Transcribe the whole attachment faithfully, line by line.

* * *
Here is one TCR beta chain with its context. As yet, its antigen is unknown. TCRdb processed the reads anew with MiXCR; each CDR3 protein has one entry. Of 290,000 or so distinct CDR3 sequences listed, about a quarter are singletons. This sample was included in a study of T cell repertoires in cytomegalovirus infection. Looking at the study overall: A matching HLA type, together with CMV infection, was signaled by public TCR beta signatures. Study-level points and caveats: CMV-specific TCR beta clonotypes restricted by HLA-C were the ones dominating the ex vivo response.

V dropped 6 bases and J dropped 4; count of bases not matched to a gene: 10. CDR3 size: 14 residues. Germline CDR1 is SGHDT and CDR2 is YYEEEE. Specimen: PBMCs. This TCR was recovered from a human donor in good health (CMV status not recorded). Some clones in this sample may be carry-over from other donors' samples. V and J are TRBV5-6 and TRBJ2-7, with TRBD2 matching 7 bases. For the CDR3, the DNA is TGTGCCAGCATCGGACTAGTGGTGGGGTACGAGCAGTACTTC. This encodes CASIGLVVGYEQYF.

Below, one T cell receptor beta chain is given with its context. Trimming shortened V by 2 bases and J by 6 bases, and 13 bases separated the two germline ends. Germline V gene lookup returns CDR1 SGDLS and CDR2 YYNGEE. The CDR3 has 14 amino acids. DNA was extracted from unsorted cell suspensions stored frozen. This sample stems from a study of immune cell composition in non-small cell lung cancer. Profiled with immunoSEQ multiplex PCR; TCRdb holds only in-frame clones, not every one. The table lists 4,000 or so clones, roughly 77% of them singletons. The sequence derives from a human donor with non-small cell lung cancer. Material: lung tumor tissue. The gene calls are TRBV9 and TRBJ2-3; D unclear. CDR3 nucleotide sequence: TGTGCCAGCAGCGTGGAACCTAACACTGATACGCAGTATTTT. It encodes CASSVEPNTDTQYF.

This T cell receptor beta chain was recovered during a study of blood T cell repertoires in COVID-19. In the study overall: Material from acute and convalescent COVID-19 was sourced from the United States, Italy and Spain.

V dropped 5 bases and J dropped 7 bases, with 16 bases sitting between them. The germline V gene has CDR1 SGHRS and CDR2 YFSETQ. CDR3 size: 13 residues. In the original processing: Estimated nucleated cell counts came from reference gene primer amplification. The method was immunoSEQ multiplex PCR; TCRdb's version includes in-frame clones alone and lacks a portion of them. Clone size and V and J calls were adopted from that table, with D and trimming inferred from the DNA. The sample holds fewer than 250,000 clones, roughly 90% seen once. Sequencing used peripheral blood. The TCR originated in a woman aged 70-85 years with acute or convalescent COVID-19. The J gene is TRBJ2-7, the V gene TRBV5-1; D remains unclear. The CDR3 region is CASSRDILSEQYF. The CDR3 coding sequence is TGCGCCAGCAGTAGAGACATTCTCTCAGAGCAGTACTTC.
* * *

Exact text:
Here is one TCR beta chain with its context. As yet, its antigen is unknown. TCRdb processed the reads anew with MiXCR; each CDR3 protein has one entry. Of 290,000 or so distinct CDR3 sequences listed, about a quarter are singletons. This sample was included in a study of T cell repertoires in cytomegalovirus infection. Looking at the study overall: A matching HLA type, together with CMV infection, was signaled by public TCR beta signatures. Study-level points and caveats: CMV-specific TCR beta clonotypes restricted by HLA-C were the ones dominating the ex vivo response.

V dropped 6 bases and J dropped 4; count of bases not matched to a gene: 10. CDR3 size: 14 residues. Germline CDR1 is SGHDT and CDR2 is YYEEEE. Specimen: PBMCs. This TCR was recovered from a human donor in good health (CMV status not recorded). Some clones in this sample may be carry-over from other donors' samples. V and J are TRBV5-6 and TRBJ2-7, with TRBD2 matching 7 bases. For the CDR3, the DNA is TGTGCCAGCATCGGACTAGTGGTGGGGTACGAGCAGTACTTC. This encodes CASIGLVVGYEQYF.

Below, one T cell receptor beta chain is given with its context. Trimming shortened V by 2 bases and J by 6 bases, and 13 bases separated the two germline ends. Germline V gene lookup returns CDR1 SGDLS and CDR2 YYNGEE. The CDR3 has 14 amino acids. DNA was extracted from unsorted cell suspensions stored frozen. This sample stems from a study of immune cell composition in non-small cell lung cancer. Profiled with immunoSEQ multiplex PCR; TCRdb holds only in-frame clones, not every one. The table lists 4,000 or so clones, roughly 77% of them singletons. The sequence derives from a human donor with non-small cell lung cancer. Material: lung tumor tissue. The gene calls are TRBV9 and TRBJ2-3; D unclear. CDR3 nucleotide sequence: TGTGCCAGCAGCGTGGAACCTAACACTGATACGCAGTATTTT. It encodes CASSVEPNTDTQYF.

This T cell receptor beta chain was recovered during a study of blood T cell repertoires in COVID-19. In the study overall: Material from acute and convalescent COVID-19 was sourced from the United States, Italy and Spain.

V dropped 5 bases and J dropped 7 bases, with 16 bases sitting between them. The germline V gene has CDR1 SGHRS and CDR2 YFSETQ. CDR3 size: 13 residues. In the original processing: Estimated nucleated cell counts came from reference gene primer amplification. The method was immunoSEQ multiplex PCR; TCRdb's version includes in-frame clones alone and lacks a portion of them. Clone size and V and J calls were adopted from that table, with D and trimming inferred from the DNA. The sample holds fewer than 250,000 clones, roughly 90% seen once. Sequencing used peripheral blood. The TCR originated in a woman aged 70-85 years with acute or convalescent COVID-19. The J gene is TRBJ2-7, the V gene TRBV5-1; D remains unclear. The CDR3 region is CASSRDILSEQYF. The CDR3 coding sequence is TGCGCCAGCAGTAGAGACATTCTCTCAGAGCAGTACTTC.